No one has argued that the Permanent Injunction is invalid, but the briefing now suggests that it lacks all necessary parties. Judicial economy may be served by an Amended Permanent Injunction which enjoins § 263A of the Mississippi Constitution and Mississippi Code § 93-1-1(2), incorporates appropriate language from Rule 65, and clarifies that the persons it binds must issue marriage licenses “on the same terms and conditions as opposite-sex couples.” Obergefell, 135 S. Ct. at 2605....
The point of adding Obergefell’s language is simple: the Supreme Court’s ruling will be enforced. Obergefell “is the law of the land and, consequently, the law of this circuit.” 791 F.3d at 627. Mississippi’s elected officials may disagree with Obergefell, of course, and may express that disagreement as they see fit – by advocating for a constitutional amendment to overturn the decision, for example. But the marriage license issue will not be adjudicated anew after every legislative session. And the judiciary will remain vigilant whenever a named party to an injunction is accused of circumventing that injunction, directly or indirectly.
BuzzFeed reports on the decision.

Monday, June 27, 2016

Supreme Court Invalidates Texas Abortion Access Law

In a 5-3 decision today in Whole Women's Health v. Hellerstedt, (Sup. Ct., June 27, 2016), the U.S. Supreme Court struck down key provisions in Texas' controversial statute regulating access to abortions.  The majority opinion, written by Justice Breyer, held that both the requirement for a physician performing an abortion to have admitting privileges in a near-by hospital and for abortion clinics to meet standards that apply to ambulatory surgical centers place a substantial obstacle in the path of women seeking a pre-viability abortion and place an undue, unconstitutional burden on abortion access. Justices Kennedy, Ginsburg, Sotomayor and Kagan joined Justice Breyer's opinion. Justice Ginsburg also filed a concurring opinion. Justice Thomas filed a dissenting opinion. Justice Alito also filed a dissenting opinion which Chief Justice Roberts and Justice Thomas joined.

Religious Tracts Cannot Be Distributed On Arena Plaza

In Ball v. City of Lincoln, Nebraska, (D NE, June 23, 2016), a Nebraska federal district court dismissed an attempt to enjoin authorities from enforcing a policy that, among other things, bars leafleting on a Plaza Area outside the Pinnacle Bank Arena unless requested by a person renting out the Arena or the artists or productions they represent. (Full text of Use Policy.) The Arena was jointly constructed by the city of Lincoln and the University of Nebraska.  Plaintiff Larry Ball handed out religious tracts in the Plaza Area on several occasions, and was cited for trespass.  The court upheld the Arena's policy, finding that the Plaza Area is a non-public forum and that the restrictions on its use are reasonable because they are neutral and do not curtail free speech in nearby areas. Lincoln Journal Star reporting on the decision says that an appeal is planned.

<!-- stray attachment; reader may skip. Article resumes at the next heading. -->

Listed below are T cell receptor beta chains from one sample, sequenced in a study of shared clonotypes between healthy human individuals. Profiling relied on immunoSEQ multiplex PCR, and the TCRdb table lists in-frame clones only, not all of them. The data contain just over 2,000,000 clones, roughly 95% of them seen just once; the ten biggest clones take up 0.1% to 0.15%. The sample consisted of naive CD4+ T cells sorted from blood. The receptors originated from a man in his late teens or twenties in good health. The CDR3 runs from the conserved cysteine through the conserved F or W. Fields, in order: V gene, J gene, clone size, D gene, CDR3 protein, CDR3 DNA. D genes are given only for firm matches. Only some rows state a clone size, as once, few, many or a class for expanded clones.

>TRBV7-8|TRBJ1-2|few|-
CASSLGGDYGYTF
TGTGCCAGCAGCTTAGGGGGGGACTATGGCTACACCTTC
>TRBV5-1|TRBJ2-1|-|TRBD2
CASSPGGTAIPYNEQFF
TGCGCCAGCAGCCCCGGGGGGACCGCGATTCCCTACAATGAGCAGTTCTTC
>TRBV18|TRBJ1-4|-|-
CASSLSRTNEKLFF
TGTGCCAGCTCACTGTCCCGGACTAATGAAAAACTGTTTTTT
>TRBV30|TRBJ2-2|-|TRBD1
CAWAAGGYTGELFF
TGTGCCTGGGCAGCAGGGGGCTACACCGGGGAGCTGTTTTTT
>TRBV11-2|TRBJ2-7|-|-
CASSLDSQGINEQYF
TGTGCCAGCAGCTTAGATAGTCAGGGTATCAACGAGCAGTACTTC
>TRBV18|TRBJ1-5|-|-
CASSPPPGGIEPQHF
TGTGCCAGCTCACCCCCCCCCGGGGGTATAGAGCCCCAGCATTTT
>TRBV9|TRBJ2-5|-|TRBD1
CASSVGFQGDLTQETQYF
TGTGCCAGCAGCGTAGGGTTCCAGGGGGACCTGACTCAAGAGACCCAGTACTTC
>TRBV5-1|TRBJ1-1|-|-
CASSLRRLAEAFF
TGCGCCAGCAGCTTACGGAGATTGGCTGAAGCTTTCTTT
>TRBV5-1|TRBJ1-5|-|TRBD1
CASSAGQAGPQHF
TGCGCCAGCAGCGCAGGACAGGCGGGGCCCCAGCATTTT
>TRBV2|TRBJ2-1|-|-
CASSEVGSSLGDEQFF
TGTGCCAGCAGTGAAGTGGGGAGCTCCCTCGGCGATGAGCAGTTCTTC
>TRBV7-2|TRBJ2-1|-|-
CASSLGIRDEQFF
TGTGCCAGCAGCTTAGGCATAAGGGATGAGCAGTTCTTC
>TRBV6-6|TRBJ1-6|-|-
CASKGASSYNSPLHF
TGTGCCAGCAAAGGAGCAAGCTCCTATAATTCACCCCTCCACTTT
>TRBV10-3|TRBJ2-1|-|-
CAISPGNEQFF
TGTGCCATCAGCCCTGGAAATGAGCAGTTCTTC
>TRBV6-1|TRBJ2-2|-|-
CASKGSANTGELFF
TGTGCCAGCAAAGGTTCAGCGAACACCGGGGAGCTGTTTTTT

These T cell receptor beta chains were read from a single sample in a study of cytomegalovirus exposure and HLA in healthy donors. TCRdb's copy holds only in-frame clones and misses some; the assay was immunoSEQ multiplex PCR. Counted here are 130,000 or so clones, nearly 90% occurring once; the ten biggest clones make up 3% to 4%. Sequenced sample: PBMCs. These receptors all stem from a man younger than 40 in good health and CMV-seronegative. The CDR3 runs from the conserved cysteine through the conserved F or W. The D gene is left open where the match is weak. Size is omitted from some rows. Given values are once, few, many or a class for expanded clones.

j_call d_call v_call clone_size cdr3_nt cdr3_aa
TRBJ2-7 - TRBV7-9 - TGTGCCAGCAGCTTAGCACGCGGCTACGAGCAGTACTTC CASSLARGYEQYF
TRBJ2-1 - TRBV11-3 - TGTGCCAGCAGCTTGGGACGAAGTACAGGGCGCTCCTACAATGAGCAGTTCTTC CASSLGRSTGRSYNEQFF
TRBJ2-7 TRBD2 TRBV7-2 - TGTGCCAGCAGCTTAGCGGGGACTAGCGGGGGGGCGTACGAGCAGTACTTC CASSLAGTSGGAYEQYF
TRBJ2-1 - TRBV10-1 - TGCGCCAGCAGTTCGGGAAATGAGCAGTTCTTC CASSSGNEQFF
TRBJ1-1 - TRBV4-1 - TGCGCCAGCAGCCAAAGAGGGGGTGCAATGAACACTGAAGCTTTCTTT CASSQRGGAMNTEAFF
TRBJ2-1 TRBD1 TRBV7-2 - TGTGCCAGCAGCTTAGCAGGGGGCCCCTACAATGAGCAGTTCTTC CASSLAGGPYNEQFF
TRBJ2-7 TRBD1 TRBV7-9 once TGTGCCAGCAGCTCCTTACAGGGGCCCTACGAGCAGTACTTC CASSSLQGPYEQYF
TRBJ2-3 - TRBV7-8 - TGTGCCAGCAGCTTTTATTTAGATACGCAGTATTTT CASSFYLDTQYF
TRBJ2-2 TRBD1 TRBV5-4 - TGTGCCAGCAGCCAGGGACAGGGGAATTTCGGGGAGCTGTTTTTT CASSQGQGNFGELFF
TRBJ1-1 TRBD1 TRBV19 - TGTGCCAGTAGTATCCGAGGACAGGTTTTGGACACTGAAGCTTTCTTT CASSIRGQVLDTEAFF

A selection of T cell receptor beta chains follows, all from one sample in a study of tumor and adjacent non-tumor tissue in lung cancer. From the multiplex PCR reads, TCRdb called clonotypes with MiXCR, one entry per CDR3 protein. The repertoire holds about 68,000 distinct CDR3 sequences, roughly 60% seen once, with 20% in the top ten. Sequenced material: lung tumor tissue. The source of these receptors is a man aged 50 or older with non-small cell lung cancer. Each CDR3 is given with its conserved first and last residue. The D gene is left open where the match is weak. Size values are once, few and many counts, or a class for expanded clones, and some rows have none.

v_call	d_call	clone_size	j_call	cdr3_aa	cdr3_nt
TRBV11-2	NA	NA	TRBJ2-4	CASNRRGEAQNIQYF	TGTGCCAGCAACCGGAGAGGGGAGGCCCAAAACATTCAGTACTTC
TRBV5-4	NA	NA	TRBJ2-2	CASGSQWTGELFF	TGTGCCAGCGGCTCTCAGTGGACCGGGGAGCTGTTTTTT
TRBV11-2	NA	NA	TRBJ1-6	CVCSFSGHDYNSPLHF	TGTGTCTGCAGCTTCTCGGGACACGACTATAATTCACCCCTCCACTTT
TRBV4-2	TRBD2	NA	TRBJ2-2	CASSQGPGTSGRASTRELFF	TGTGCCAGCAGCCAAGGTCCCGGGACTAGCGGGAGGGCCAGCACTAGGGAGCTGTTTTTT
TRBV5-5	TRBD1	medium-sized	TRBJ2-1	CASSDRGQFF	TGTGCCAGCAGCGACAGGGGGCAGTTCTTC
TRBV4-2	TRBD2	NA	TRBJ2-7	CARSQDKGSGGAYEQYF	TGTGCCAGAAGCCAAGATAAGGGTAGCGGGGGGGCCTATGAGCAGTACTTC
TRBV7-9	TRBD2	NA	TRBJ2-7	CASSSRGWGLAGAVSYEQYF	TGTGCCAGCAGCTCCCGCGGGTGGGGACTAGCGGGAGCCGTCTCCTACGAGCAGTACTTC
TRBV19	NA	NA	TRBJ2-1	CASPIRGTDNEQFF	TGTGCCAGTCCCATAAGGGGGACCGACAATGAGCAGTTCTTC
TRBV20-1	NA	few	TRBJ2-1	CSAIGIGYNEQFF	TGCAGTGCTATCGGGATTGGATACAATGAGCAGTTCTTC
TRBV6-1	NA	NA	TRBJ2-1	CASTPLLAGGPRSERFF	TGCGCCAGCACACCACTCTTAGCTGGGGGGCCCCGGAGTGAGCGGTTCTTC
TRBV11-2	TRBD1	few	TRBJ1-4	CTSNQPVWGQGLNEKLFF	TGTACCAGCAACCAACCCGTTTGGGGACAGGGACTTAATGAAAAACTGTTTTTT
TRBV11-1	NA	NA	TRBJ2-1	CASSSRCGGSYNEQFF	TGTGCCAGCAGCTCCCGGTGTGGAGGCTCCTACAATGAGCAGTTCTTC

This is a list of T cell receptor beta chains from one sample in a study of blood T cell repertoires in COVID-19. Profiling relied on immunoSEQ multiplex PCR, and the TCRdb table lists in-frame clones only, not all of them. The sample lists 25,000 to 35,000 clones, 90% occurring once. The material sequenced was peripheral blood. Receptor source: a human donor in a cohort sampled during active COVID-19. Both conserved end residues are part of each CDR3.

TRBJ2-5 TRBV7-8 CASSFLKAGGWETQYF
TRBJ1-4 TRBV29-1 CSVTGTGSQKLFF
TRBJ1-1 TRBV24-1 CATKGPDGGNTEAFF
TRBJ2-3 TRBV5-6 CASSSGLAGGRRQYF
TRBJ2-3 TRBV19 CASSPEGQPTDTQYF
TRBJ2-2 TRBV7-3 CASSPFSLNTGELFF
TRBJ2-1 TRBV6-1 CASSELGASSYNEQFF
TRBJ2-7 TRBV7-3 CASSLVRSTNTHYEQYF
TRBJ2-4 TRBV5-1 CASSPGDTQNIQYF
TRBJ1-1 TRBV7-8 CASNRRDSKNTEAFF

Recent Articles of Interest

From SSRN:
From SSRN (Non-U.S. Law):

Top Religious Leaders React To Brexit

Several top religious leaders have issued statements reacting to Thursday's vote in Britain to exit from the European Union.  Here are links:

Sunday, June 26, 2016

Ark Encounter Set To Open In Kentucky

Today's New York Times has a background piece on Kentucky's Ark Encounter-- the massive $102 million Noah's Ark display scheduled to open July 7.  The project has been the subject of extensive controversy over whether state tourism subsidies are appropriate. (See prior  posting.) The Times quotes Ark Encounter promoter, Ken Ham:
The reason we are building the ark is not as an entertainment center.  I mean it’s not like a Disney or Universal, just for anyone to go and have fun. It’s a religious purpose. It’s because we’re Christians and we want to get the Christian message out.